Life Expectancy and Voting Patterns in the 2020 U.S. Presidential Election
AbstractIntroductionIn the 2016 U.S. Presidential election, voters in communities with recent stagnation or decline in life expectancy were more likely to vote for the Republican candidate than in prior Presidential elections. We aimed to assess the association between change in life expectancy and voting patterns in the 2020 Presidential election.MethodsWith data on county-level life expectancy from the Institute for Health Metrics and Evaluation and voting data from GitHub, we used weighted multivariable linear regression to estimate the association between the change in life expectancy from 1980 to 2014 and the proportion of votes for the Republican candidate in the 2020 Presidential election.ResultsAmong 3,110 U.S counties and Washington, D.C., change in life expectancy at the county level was negatively associated with Republican share of the vote in the 2020 Presidential election (parameter estimate −7.2, 95% confidence interval, −7.8 to −6.6). With the inclusion of state, sociodemographic, and economic variables in the model, the association was attenuated (parameter estimate −0.8; 95% CI, −1.5 to −0.2).ConclusionCounties with a less positive trajectory in life expectancy were more likely to vote for Republican candidates in the 2020 U.S. Presidential election, but the association was mediated by demographic, social and economic factors.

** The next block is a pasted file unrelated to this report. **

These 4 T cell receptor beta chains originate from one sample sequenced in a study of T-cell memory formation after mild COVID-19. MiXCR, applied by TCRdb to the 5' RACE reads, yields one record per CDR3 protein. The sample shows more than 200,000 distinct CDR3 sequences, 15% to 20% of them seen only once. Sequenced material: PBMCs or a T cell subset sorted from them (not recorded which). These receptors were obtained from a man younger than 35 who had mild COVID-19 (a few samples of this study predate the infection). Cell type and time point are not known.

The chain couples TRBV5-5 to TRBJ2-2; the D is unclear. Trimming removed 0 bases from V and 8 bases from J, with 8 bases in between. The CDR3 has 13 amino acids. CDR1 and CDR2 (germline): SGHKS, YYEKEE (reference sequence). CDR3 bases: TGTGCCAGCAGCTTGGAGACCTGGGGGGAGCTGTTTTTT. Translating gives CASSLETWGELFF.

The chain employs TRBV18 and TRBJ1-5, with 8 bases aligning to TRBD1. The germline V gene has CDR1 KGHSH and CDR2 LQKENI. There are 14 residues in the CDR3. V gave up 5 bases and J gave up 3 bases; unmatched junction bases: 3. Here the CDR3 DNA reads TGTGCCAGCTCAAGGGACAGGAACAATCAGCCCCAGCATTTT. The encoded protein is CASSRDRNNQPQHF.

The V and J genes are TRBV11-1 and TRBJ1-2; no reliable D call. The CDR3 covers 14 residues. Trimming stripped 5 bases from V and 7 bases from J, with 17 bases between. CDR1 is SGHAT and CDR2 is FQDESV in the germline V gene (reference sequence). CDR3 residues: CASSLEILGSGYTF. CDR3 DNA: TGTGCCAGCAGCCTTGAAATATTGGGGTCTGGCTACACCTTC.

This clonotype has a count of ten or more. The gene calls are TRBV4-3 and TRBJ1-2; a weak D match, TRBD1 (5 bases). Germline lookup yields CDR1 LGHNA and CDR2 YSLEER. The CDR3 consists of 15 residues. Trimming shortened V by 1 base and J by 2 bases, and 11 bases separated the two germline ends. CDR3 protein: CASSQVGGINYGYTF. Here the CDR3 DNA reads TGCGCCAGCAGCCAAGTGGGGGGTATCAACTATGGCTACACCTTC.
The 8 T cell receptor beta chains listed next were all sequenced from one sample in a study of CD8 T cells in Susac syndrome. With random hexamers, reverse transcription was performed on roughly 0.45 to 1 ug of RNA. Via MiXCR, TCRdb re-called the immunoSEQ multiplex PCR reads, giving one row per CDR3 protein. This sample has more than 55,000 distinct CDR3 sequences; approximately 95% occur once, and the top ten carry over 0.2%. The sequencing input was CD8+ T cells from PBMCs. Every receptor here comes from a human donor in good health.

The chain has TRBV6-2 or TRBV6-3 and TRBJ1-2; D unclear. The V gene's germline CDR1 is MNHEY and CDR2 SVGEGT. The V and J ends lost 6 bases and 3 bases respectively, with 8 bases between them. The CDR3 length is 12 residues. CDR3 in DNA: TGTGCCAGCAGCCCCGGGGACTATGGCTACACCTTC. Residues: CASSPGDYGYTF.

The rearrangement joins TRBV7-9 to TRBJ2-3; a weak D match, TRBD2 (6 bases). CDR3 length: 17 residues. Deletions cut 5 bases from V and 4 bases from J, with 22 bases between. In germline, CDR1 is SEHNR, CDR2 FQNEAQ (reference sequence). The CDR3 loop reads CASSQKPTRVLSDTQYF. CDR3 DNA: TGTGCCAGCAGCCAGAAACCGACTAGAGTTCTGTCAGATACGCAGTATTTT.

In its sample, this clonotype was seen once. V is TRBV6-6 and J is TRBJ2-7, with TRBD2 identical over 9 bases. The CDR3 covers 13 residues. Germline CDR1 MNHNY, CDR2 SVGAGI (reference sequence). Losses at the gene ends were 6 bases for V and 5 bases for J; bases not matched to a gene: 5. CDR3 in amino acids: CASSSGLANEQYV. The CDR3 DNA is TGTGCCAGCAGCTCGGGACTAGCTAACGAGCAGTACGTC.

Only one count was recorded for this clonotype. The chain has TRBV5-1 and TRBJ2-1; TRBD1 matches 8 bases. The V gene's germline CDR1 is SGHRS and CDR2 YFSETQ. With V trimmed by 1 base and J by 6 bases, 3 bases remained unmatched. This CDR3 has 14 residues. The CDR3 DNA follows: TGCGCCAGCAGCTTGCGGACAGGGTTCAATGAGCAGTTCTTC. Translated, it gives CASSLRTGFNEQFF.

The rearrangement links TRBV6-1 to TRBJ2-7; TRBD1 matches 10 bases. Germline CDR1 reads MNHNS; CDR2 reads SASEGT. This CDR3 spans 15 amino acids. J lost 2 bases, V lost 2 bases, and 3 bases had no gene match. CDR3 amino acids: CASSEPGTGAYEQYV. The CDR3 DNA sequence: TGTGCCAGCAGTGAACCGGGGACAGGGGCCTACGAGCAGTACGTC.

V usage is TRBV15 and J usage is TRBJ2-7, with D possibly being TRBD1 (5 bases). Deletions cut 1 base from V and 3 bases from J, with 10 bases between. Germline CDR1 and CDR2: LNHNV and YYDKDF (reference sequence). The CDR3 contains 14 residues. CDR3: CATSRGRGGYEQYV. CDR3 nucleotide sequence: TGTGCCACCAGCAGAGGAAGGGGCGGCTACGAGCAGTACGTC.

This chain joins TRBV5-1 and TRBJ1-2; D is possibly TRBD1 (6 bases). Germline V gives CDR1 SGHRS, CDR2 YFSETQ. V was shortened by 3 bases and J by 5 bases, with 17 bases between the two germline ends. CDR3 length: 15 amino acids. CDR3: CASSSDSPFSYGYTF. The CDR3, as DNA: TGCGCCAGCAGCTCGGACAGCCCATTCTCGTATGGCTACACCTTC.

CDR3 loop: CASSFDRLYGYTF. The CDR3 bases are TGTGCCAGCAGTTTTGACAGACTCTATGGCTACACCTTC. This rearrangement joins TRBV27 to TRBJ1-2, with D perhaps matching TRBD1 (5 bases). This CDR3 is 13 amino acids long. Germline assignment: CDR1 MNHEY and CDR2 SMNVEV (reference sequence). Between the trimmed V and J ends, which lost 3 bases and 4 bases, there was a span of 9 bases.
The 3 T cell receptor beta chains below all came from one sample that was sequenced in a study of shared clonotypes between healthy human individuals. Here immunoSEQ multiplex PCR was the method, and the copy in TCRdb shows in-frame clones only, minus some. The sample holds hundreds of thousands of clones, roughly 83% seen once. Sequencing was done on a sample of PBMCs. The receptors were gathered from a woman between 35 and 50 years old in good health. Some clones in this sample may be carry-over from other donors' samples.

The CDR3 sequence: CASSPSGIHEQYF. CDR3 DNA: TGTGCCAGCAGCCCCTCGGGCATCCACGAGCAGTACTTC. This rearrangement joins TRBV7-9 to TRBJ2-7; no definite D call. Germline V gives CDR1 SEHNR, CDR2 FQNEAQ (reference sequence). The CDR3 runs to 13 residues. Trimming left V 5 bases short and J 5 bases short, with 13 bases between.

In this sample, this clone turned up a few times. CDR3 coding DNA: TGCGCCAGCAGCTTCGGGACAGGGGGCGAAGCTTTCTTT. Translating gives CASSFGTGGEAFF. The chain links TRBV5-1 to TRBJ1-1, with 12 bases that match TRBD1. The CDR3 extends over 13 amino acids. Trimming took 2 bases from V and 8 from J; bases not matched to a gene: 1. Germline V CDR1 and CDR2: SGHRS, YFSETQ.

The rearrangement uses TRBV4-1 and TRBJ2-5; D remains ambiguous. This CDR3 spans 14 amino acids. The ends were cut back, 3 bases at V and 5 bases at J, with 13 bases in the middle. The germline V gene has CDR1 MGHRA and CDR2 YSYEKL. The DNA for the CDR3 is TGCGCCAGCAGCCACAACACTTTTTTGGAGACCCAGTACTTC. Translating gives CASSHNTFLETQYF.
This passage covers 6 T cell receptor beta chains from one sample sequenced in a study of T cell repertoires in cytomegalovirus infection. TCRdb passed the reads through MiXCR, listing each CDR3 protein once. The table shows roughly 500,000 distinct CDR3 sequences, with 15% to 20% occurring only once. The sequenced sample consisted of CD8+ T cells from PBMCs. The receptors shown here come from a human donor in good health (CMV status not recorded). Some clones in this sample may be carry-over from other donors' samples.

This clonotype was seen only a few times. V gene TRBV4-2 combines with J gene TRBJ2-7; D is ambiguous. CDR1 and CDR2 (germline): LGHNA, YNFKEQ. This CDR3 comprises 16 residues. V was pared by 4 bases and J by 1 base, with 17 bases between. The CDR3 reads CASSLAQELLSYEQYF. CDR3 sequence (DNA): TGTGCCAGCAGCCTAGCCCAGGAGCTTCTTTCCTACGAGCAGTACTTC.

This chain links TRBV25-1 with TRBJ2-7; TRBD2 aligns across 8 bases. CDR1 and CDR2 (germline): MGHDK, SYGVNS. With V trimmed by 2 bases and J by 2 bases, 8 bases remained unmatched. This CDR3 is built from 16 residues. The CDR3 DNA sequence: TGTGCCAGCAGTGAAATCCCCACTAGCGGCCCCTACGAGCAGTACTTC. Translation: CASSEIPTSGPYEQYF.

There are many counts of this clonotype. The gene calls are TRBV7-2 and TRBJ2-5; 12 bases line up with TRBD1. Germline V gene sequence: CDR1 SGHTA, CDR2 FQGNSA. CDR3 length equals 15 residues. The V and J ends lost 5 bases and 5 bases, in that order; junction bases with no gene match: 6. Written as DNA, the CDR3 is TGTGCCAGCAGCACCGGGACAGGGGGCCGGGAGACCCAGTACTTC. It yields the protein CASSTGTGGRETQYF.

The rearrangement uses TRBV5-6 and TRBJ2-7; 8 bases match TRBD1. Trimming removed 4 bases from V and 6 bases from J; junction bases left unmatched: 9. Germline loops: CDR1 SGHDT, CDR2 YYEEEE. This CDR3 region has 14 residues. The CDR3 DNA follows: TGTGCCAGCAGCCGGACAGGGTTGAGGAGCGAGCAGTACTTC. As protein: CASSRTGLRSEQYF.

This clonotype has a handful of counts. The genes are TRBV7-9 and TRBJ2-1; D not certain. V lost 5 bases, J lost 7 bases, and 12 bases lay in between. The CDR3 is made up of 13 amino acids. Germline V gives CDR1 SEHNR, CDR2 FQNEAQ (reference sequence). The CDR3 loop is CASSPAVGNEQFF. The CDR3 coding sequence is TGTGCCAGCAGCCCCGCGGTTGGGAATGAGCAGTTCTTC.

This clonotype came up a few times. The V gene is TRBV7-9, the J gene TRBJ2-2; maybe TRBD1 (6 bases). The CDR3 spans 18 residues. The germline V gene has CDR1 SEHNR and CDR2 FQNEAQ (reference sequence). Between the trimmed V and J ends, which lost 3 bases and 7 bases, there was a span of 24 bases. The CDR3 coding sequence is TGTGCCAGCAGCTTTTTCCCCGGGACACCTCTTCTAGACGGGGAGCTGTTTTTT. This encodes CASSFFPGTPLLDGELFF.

Curtis, LH; Hoffman, MN; Califf, RM; Hammill, BG
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